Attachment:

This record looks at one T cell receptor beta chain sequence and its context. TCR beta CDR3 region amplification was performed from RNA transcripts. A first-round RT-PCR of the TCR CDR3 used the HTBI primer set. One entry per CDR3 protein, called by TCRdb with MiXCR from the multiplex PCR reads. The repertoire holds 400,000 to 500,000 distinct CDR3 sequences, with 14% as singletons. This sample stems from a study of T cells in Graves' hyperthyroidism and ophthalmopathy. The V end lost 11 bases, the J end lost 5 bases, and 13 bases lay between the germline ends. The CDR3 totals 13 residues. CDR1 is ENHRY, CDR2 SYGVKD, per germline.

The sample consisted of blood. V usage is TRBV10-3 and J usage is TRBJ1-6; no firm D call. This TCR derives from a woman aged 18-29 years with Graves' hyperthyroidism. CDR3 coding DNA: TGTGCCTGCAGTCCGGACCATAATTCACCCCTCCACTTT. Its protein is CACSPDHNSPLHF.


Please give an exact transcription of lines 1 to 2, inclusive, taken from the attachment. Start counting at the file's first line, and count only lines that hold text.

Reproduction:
This record looks at one T cell receptor beta chain sequence and its context. TCR beta CDR3 region amplification was performed from RNA transcripts. A first-round RT-PCR of the TCR CDR3 used the HTBI primer set. One entry per CDR3 protein, called by TCRdb with MiXCR from the multiplex PCR reads. The repertoire holds 400,000 to 500,000 distinct CDR3 sequences, with 14% as singletons. This sample stems from a study of T cells in Graves' hyperthyroidism and ophthalmopathy. The V end lost 11 bases, the J end lost 5 bases, and 13 bases lay between the germline ends. The CDR3 totals 13 residues. CDR1 is ENHRY, CDR2 SYGVKD, per germline.

The sample consisted of blood. V usage is TRBV10-3 and J usage is TRBJ1-6; no firm D call. This TCR derives from a woman aged 18-29 years with Graves' hyperthyroidism. CDR3 coding DNA: TGTGCCTGCAGTCCGGACCATAATTCACCCCTCCACTTT. Its protein is CACSPDHNSPLHF.